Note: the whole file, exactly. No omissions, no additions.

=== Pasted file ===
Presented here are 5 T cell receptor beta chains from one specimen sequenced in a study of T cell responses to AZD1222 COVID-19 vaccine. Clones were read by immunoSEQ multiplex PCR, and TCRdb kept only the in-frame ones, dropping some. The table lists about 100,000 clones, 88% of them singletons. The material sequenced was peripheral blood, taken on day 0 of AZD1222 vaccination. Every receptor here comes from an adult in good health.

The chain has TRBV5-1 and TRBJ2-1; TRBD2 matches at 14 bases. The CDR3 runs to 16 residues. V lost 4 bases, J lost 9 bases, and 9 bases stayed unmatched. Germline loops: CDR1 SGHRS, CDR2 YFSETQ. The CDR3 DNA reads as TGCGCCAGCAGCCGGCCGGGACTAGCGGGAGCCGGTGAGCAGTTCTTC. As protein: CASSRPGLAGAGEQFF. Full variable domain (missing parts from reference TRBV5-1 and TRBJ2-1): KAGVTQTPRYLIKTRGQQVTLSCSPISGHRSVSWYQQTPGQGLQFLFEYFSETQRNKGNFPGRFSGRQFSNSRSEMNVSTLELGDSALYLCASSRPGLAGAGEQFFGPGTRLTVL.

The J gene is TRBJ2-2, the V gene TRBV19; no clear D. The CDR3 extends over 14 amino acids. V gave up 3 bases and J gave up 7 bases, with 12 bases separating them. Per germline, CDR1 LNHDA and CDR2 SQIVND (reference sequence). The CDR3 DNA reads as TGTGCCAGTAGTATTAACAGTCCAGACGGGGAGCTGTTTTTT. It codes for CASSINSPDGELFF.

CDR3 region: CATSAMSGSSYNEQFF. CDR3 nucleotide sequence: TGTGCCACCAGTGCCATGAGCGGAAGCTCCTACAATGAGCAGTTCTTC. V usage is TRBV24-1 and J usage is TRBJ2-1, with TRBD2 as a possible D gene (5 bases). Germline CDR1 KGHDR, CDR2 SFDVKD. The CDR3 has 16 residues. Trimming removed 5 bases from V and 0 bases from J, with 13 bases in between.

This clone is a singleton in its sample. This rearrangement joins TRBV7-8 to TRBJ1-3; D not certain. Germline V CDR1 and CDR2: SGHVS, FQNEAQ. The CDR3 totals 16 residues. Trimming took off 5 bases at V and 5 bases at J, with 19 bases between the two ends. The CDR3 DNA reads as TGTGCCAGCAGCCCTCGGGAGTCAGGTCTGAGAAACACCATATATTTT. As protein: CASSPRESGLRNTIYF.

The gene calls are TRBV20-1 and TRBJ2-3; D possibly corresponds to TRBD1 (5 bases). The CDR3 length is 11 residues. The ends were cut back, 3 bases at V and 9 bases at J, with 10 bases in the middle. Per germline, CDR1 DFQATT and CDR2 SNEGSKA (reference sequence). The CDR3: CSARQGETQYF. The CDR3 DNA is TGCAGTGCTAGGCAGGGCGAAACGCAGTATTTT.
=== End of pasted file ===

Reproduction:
Presented here are 5 T cell receptor beta chains from one specimen sequenced in a study of T cell responses to AZD1222 COVID-19 vaccine. Clones were read by immunoSEQ multiplex PCR, and TCRdb kept only the in-frame ones, dropping some. The table lists about 100,000 clones, 88% of them singletons. The material sequenced was peripheral blood, taken on day 0 of AZD1222 vaccination. Every receptor here comes from an adult in good health.

The chain has TRBV5-1 and TRBJ2-1; TRBD2 matches at 14 bases. The CDR3 runs to 16 residues. V lost 4 bases, J lost 9 bases, and 9 bases stayed unmatched. Germline loops: CDR1 SGHRS, CDR2 YFSETQ. The CDR3 DNA reads as TGCGCCAGCAGCCGGCCGGGACTAGCGGGAGCCGGTGAGCAGTTCTTC. As protein: CASSRPGLAGAGEQFF. Full variable domain (missing parts from reference TRBV5-1 and TRBJ2-1): KAGVTQTPRYLIKTRGQQVTLSCSPISGHRSVSWYQQTPGQGLQFLFEYFSETQRNKGNFPGRFSGRQFSNSRSEMNVSTLELGDSALYLCASSRPGLAGAGEQFFGPGTRLTVL.

The J gene is TRBJ2-2, the V gene TRBV19; no clear D. The CDR3 extends over 14 amino acids. V gave up 3 bases and J gave up 7 bases, with 12 bases separating them. Per germline, CDR1 LNHDA and CDR2 SQIVND (reference sequence). The CDR3 DNA reads as TGTGCCAGTAGTATTAACAGTCCAGACGGGGAGCTGTTTTTT. It codes for CASSINSPDGELFF.

CDR3 region: CATSAMSGSSYNEQFF. CDR3 nucleotide sequence: TGTGCCACCAGTGCCATGAGCGGAAGCTCCTACAATGAGCAGTTCTTC. V usage is TRBV24-1 and J usage is TRBJ2-1, with TRBD2 as a possible D gene (5 bases). Germline CDR1 KGHDR, CDR2 SFDVKD. The CDR3 has 16 residues. Trimming removed 5 bases from V and 0 bases from J, with 13 bases in between.

This clone is a singleton in its sample. This rearrangement joins TRBV7-8 to TRBJ1-3; D not certain. Germline V CDR1 and CDR2: SGHVS, FQNEAQ. The CDR3 totals 16 residues. Trimming took off 5 bases at V and 5 bases at J, with 19 bases between the two ends. The CDR3 DNA reads as TGTGCCAGCAGCCCTCGGGAGTCAGGTCTGAGAAACACCATATATTTT. As protein: CASSPRESGLRNTIYF.

The gene calls are TRBV20-1 and TRBJ2-3; D possibly corresponds to TRBD1 (5 bases). The CDR3 length is 11 residues. The ends were cut back, 3 bases at V and 9 bases at J, with 10 bases in the middle. Per germline, CDR1 DFQATT and CDR2 SNEGSKA (reference sequence). The CDR3: CSARQGETQYF. The CDR3 DNA is TGCAGTGCTAGGCAGGGCGAAACGCAGTATTTT.